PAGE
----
> FRICSAY Great Conductors series [TB]: Classical CD Reviews- June2002 MusicWeb(UK)






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Great Conductors of the 20th Century:
FERENC FRICSAY

Paul DUKAS (1865-1935)

L'Apprenti sorcier
Berlin Radio Symphony Orchestra
Rec 14 November 1961, Grosser Sendesaal, Berlin
Zoltán KODALY (1882-1967)

Dances of Galánta
Vienna Philharmonic Orchestra
Rec August 1961, Salzburg Festival
Dimitri SHOSTAKOVICH (1906-1975)

Symphony No. 9
RIAS Symphony Orchestra Berlin
Rec 30 April & 3 May 1954, Jesus Christus Kirche, Berlin
Paul HINDEMITH (1895-1963)

Symphonic Metamorphoses of themes of Carl Maria von Weber
RIAS Symphony Orchestra Berlin
Rec 3-4 June 1952, Jesus Christus Kirche, Berlin
Johann STRAUSS (1825-1899)

Waltz: The Artist's Life
RIAS Symphony Orchestra Berlin
Rec 6 June 1950, Jesus Christus Kirche, Berlin
Ludwig van BEETHOVEN (1770-1827)

Overture: Leonore No. 3
Symphony No. 3 'Eroica'
Berlin Radio Symphony Orchestra
Rec 5 February 1961, Grosser Sendesaal, Berlin
Wolfgang Amadeus MOZART (1756-1791)

Overture: Cosí fan tutte
RIAS Symphony Orchestra Berlin
Rec 18 January 1951, Jesus Christus Kirche, Berlin
EMI CLASSICS/IMG ARTISTS CZS 5 75109 2 [2CDs: 79.35, 77.32] Midprice


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The 'Great Composers of the 20th Century' series is a joint project between IMG Artists and EMI Classics. If the first issues are anything to go by, the enterprise is well worthwhile, and this two disc set of Ferenc Fricsay (1914-1963) conducting orchestras with whom he was closely associated contains some performances of real merit.

Fricsay left a treasury of fine recordings, some of them captured here, but his career was cut tragically short. His concerts were notable for their enterprising fusion of established classics with repertoire beyond the norm, and these trends are captured here. For example there is a 1954 performance of Shostakovich's Ninth Symphony (1945), which was then classified as 'new music', and it bristles with vitality and commitment. The recording is acceptable, better than some of the others from the early years of the fifties which are found here.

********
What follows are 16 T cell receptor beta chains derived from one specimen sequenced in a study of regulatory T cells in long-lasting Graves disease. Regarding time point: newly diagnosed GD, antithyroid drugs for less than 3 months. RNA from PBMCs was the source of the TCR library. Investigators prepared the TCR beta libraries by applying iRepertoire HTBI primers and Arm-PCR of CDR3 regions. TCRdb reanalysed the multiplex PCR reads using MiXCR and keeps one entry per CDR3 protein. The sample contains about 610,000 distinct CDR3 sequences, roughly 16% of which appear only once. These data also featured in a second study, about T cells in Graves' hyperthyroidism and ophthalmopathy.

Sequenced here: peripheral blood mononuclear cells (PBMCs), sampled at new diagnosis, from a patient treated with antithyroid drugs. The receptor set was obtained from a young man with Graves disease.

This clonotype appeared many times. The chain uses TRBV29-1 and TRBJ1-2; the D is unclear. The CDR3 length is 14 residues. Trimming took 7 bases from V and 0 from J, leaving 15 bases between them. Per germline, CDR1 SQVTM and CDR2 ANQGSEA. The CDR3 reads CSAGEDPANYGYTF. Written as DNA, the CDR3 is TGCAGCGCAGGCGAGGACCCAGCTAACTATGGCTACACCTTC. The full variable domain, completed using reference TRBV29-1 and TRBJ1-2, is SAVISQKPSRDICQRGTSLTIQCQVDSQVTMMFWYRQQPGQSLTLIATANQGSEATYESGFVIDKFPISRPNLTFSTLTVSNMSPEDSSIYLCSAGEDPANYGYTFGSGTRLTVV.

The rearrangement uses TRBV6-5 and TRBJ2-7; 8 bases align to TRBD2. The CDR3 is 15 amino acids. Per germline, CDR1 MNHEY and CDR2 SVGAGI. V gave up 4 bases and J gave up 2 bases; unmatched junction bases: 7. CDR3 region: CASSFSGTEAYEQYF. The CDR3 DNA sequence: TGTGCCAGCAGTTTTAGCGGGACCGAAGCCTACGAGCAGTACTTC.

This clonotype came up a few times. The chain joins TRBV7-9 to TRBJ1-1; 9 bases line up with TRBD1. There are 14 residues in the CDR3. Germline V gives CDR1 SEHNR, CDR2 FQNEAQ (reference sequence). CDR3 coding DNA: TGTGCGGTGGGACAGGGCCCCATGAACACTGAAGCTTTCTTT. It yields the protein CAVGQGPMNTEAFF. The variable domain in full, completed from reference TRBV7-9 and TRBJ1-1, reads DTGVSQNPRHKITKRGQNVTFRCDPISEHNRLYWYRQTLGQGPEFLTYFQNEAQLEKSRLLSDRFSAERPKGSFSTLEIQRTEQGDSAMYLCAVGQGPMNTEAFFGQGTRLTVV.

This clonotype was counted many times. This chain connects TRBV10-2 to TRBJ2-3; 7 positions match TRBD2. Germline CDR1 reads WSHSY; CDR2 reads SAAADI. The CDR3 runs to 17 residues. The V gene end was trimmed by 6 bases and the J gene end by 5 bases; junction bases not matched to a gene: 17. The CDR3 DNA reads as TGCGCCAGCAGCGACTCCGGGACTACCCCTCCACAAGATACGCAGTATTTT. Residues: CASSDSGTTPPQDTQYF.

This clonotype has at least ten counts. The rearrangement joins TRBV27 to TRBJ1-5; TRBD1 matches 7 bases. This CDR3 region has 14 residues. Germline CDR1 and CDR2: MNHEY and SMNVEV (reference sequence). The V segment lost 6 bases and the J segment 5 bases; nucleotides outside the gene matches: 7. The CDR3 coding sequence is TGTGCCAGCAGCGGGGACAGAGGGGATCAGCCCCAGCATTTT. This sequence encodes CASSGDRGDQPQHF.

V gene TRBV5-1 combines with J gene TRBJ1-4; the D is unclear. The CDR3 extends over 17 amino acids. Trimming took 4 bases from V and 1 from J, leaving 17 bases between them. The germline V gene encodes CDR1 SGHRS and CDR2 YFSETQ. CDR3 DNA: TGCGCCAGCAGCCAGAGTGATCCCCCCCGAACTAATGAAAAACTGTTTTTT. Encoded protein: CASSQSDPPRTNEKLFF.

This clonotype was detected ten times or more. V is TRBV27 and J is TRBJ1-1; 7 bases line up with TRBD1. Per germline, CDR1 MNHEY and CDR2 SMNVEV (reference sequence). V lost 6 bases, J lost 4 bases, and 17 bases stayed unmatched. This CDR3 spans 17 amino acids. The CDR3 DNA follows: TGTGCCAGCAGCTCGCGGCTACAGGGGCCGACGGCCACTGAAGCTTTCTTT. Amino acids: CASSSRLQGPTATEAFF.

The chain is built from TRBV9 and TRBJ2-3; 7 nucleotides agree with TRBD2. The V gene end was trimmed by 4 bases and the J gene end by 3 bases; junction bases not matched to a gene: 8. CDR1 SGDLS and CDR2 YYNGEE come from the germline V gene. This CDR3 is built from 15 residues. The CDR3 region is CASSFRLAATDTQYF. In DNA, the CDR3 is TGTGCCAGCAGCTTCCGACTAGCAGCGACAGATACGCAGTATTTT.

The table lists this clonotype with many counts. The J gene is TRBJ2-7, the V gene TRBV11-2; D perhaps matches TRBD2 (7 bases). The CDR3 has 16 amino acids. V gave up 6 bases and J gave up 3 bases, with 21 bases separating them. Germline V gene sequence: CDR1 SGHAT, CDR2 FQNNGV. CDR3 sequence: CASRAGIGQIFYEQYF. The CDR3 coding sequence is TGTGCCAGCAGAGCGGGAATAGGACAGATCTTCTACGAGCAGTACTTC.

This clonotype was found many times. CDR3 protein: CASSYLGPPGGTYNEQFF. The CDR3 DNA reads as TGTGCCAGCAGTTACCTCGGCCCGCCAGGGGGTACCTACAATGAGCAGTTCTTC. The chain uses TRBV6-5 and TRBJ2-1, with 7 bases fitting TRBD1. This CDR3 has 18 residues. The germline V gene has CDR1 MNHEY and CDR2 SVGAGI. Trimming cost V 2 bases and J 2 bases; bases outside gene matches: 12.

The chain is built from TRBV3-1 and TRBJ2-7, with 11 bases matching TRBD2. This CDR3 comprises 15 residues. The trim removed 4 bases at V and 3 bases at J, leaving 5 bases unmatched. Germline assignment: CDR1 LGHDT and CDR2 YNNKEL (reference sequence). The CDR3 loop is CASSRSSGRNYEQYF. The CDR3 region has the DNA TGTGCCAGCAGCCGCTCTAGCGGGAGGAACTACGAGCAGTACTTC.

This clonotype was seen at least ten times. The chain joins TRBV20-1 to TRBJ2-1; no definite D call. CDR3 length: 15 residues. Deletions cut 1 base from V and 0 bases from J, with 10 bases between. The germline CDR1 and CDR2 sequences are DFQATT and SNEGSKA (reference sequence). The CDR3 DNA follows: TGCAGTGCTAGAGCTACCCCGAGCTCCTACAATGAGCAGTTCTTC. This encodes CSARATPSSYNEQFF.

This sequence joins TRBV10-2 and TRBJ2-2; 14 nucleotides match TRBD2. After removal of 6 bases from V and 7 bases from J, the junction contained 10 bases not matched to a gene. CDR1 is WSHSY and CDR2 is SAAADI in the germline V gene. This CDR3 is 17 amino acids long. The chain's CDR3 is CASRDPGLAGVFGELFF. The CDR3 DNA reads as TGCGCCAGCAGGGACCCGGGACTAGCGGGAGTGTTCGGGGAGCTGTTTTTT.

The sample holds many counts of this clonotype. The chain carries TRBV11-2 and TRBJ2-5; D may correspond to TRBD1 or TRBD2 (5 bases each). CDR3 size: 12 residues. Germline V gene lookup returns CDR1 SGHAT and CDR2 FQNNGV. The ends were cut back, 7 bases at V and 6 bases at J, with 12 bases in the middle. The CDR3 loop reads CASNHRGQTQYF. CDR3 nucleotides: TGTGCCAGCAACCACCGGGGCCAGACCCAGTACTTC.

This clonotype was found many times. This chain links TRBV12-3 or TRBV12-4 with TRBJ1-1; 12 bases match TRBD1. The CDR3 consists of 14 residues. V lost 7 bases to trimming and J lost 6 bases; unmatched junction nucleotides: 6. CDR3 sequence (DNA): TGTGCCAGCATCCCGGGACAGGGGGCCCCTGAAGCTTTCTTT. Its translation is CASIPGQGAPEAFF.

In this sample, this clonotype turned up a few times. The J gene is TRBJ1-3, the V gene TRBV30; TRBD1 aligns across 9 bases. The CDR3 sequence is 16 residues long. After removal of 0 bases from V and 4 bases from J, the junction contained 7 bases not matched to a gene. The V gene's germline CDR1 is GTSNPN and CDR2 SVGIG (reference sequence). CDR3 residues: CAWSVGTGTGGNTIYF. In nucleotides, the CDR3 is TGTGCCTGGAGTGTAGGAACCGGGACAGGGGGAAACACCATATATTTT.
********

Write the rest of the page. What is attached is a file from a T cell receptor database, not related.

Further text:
The programme begins on CD1 with an excellent rendition of Dukas's The Sorcerer's Apprentice, keenly judged and full of colourful drama. Dating from 1961, this performance also benefits from pretty good sound. The same might be said of the direct and engaging recording of Kodály's Dances of Galánta which follows. This splendid work, which finds the composer at his most inspired, gains enormously from the keen edged vitality of Fricsay's interpretation.

However, it is with the recordings of a decade before, just after 1950, that problems arise. It is here that the prospective purchaser will take his chance. Not that there is anything wrong with the performances or the playing. Fricsay was a master of his trade and he worked with talented musicians, though one does wonder what conditions in post-war Berlin were really like. Hindemith's brilliantly entertaining Symphonic Metamorphoses fails to make an impression here, since the recording is too dim to capture the spirit of the music. This is a pity, because the rhythmic incisiveness of Fricsay's conducting clearly has the measure of what is required. The same might be said also of the encore item which concludes the first disc, Strauss's waltz, The Artist's Life.

Much the same might be said of the Beethoven performances which dominate CD2. The Overture Leonore No. 3 is nothing if not exciting, beautifully judged in the balancing of tension and relaxation, with phrasing which is as sensitive to mood as one might find. Yet this music surely benefits from the added tonal lustre of more recent recordings.

The largest work, the great Eroica Symphony, actually gets off to an inauspicious start when the very first chord sounds scrappy, though things do improve pretty quickly. More recent recordings have tended to prefer quicker tempi, to the music's advantage, on the whole, though there is no denying that Fricsay accumulates much symphonic weight. The great slow movement funeral march drags a little (according to taste), but the second phase does have much tragic grandeur. The playing has commendable energy in the final two movements, and all credit to the Berlin horns for their virtuoso rendition of the scherzo.

By way of encore there is a short Mozart item, the Overture to Cosí fan tutte, nicely shaped if a little lacking in tonal focus in this 1951 recording. With excellent documentation and production standards, the issue with these performances tends to come back to the quality of the recorded sound, which, as I have tried to explain, is variable.


Terry Barfoot

 


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